Center for Policy Analysis on Trade and Health - CPATH

Tobacco & Trade Research Consortium, San Francisco 2013

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TOBACCO CONTROL AND TRADE AGREEMENTS: EXPLORING A RESEARCH CONSORTIUM FOR CALIFORNIA, AND STRATEGIES FOR CHANGE



The Center for Policy Analysis on Trade and Health (CPATH) and the Center for Tobacco Control Research and Education (CTCRE) at the University of California-San Francisco convened a consortium meeting in San Francisco on Feb. 19, 2013, to reinvigorate strategies to advance tobacco control in California and the U.S., and to strengthen public health and medical voices to inform trade policy. The event was supported by the Tobacco Related Disease Research Program.

Diverse stakeholders represented the Cancer Society, Heart Association, CCLHO, and CTFK, and other California and national experts in public health and the law, science, government and advocacy, including prominent researchers from the University of Michigan and USC. The group assessed the nexus between tobacco control, global trade, and tobacco industry influence, and discussed present efforts to negotiate the Trans Pacific Partnership, including the Fast Track proposal that would effectively shield the controversial trade pact from democratic review even by Congress.

CPATH, CTCRE and others have documented how trade agreement rules empower tobacco corporations to supersede the rights and ability of domestic governments at the local,state and federal levels to regulate in the interests of the public and of public health. Tobacco companies are increasingly using trade rules to attempt to delay and reverse tobacco control measures in the U.S., Australia, Uruguay, Norway, and Ireland.

Tobacco use is the leading preventable cause of death worldwide.Tobacco control measures are critical to reducing tobacco-related death in California, the nation, and the world.

This page provides links to a summary of the proceedings, the Power Point presentations, and background documents.

Click here to download Consortium Statement below

                TOBACCO CONTROL AND TRADE AGREEMENTS: 

       STRATEGIES FOR POLICY CHANGE IN THE 21st CENTURY

 

This statement reflects views and recommendations that emerged from a consortium meeting convened by the Center for Policy Analysis on Trade and Health (CPATH) and the Center for Tobacco Control Research and Education (CTCRE) at the University of California-San Francisco on February 19, 2013, in San Francisco. Participants identified strategies to advance tobacco control in California and the U.S., and to strengthen public health and medical voices to inform trade policy.

Public health and medical organizations in the U.S. and internationally are increasingly engaged in addressing the nexus between tobacco control and global trade.  Trade rules and trade agreements, including present efforts to negotiate the Trans Pacific Partnership (TPP), present challenges to tobacco control, at local, state, and national levels.  Tobacco companies have recently accelerated their use of trade rules to attempt to delay and reverse tobacco control measures in the U.S., Australia, Uruguay, Norway, and Ireland.  In negotiating the TPP, a new agreement for the 21st century, the United

States is presented with the opportunity to be a leader to safeguard public health and reduce the enormous burden of disease related to tobacco use.

The following proposals articulate concerns, goals, and key strategies to achieve them, that were discussed during the consortium meeting. Many have been consistently advanced by the medical, health care, and public health communities.

Concerns:

 Tobacco is unique, the only legal consumer product that kills when used as intended. Causing six million deaths a year, tobacco use is the leading preventable cause of death worldwide, and a major contributor to the global pandemic of non-communicable diseases.

 Curtailing tobacco use must be a central element of policies to reduce preventable childhood morbidity and mortality, a key goal of the present U.S. Administration.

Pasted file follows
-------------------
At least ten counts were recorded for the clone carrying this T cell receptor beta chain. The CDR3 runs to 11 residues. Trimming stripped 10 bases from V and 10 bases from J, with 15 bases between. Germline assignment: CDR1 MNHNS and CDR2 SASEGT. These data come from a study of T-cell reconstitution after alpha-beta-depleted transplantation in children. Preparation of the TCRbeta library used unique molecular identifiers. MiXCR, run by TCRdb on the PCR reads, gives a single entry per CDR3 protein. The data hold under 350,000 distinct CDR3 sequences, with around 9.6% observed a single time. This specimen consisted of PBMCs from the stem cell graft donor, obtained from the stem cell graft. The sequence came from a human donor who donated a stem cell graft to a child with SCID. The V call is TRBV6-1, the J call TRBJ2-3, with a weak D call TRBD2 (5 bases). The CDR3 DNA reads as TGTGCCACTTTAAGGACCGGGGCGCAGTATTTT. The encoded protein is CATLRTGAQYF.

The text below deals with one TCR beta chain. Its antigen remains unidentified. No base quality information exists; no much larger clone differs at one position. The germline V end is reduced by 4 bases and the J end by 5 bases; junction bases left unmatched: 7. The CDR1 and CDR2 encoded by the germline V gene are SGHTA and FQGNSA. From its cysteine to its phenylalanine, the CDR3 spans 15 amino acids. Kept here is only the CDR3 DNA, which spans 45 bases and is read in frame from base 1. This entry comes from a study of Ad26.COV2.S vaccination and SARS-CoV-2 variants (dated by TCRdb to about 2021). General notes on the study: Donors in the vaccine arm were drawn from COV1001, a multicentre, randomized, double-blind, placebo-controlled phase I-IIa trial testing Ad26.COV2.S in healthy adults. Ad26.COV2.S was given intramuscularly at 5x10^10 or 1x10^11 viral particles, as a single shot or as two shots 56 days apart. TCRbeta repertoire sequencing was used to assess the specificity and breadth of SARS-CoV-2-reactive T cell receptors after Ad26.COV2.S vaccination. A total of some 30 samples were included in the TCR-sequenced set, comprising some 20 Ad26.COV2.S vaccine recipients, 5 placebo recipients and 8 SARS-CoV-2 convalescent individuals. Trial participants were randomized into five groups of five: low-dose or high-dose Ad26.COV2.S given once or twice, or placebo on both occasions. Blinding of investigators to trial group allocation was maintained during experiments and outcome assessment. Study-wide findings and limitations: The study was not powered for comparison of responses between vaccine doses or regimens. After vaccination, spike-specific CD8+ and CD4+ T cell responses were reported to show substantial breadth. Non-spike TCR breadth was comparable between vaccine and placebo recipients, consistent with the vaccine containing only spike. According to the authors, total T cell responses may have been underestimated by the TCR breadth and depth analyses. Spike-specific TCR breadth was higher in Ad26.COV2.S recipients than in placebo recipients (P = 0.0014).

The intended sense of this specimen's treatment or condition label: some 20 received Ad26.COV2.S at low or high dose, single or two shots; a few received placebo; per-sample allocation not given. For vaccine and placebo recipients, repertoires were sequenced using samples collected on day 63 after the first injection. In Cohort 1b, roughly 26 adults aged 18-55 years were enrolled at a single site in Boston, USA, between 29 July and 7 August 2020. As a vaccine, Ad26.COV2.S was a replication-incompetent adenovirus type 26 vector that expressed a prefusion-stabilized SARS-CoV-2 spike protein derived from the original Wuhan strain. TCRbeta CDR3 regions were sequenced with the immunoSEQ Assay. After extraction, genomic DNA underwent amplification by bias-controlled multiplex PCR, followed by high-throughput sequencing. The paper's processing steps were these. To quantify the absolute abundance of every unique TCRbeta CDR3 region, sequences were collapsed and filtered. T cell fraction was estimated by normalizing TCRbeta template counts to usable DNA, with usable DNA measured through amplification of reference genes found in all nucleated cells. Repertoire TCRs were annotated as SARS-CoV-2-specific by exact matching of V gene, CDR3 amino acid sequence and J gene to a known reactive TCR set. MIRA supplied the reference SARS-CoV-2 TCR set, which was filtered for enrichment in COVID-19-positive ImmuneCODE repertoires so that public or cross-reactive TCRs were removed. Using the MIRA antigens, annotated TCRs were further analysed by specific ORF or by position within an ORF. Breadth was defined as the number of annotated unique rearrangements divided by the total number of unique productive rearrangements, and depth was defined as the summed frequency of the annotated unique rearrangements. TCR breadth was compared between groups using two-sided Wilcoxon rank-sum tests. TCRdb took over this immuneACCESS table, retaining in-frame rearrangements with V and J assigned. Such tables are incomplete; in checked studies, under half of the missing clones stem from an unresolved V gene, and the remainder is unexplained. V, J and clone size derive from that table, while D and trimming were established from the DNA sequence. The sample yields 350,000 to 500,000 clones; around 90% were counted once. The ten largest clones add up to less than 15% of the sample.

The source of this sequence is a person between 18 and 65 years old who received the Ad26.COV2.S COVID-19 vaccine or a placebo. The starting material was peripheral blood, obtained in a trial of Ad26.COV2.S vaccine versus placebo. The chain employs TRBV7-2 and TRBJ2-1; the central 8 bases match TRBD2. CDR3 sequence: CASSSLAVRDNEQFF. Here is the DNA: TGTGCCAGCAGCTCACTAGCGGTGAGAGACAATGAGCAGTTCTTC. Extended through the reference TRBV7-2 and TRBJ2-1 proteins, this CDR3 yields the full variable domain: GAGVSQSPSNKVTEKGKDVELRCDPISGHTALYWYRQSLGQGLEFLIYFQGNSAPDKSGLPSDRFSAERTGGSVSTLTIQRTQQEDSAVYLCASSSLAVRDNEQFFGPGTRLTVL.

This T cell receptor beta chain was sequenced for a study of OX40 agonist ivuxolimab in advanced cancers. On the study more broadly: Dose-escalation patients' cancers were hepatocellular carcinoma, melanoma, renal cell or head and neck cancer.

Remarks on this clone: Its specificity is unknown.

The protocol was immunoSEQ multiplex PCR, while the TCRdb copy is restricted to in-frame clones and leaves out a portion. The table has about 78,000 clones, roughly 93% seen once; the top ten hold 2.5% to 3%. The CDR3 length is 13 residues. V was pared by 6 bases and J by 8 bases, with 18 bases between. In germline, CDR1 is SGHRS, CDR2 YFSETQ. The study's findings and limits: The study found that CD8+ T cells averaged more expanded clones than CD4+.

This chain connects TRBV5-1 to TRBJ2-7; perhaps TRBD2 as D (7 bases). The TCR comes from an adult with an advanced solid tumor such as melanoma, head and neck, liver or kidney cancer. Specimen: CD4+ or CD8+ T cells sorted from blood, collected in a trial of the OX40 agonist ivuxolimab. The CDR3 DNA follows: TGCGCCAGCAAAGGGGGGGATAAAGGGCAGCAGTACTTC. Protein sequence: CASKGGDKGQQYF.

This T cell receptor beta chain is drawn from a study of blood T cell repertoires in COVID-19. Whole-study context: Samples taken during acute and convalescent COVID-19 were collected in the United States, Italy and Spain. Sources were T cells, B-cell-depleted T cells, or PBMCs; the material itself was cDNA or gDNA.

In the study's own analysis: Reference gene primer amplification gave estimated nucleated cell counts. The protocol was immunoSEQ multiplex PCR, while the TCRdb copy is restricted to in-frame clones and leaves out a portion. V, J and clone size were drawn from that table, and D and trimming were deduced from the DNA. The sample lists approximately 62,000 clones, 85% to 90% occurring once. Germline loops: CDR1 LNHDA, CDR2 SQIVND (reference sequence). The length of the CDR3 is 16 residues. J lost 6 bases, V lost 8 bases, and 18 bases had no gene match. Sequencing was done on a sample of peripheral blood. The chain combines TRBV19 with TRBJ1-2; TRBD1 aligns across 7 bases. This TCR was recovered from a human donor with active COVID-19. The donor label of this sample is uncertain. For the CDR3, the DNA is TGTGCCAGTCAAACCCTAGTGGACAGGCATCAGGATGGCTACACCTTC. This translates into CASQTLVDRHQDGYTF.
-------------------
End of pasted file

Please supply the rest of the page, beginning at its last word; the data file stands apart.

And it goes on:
 Trade agreements and trade rules offer the tobacco industry powerful tools to undermine and supersede local, state, and national measures to implement and enforce tobacco control measures.

 The closed process of negotiating and adopting trade agreements uniquely privileges commercial interests, without the benefit of democratic public dialogue and debate, and review of evidence. Public health principles and perspectives are shut out.

 Current proposals for a TPP, and a trans-Atlantic U.S.-EU trade agreement, present particular and urgent threats to public health.

Strategies for Creating a 21st Century Trade Agreement:

Incorporating Health-Related Concerns into Global Trade Negotiations and Agreements

We call on the United States to advance a trade proposal in the TPP negotiations that will safeguard public health, advance tobacco control measures that contribute to reducing the enormous burden of disease related to tobacco use, and prevent incursions by the tobacco industry against those measures.

 

1. Trade agreements must guarantee nations’ rights to protect public health from tobacco use.

   Incorporate reference to the Framework Convention on Tobacco Control (FCTC) in trade agreements.  Acknowledge deference to FCTC principles, as an expression of the international consensus on tobacco control, and affirm the right of nations to protect public health from tobacco and tobacco products in the text of all relevant chapters of trade agreements.

   Incorporate in the text of each regional and bilateral trade agreement the World Trade Organization (WTO) Doha Declaration on countries' rights to protect public health. The 2001 WTO Doha Declaration on the TRIPS Agreement and Public Health affirms that WTO members may use "to the full" the flexibilities in the Agreement on Trade-Related Aspect of Intellectual Property Rights (TRIPS) "to protect public health and, in particular, to promote

access to medicines for all." This right can and should be extended to tobacco control measures.

   Strengthen the primacy of public health principles. Strengthen adoption and implementation of FCTC recommendations within and across nations to protect the public's health from tobacco and tobacco products.

2. The TPP must not undermine the right and ability of participating countries from exercising their domestic sovereignty in order to adopt or maintain measures to reduce tobacco use and to prevent the harm it causes to public health.

  Exclude tobacco control measures from existing and future trade agreements. The medical, health care, and public health community has consistently supported removing tobacco, tobacco products, and tobacco control measures from trade agreements as the most effective solution.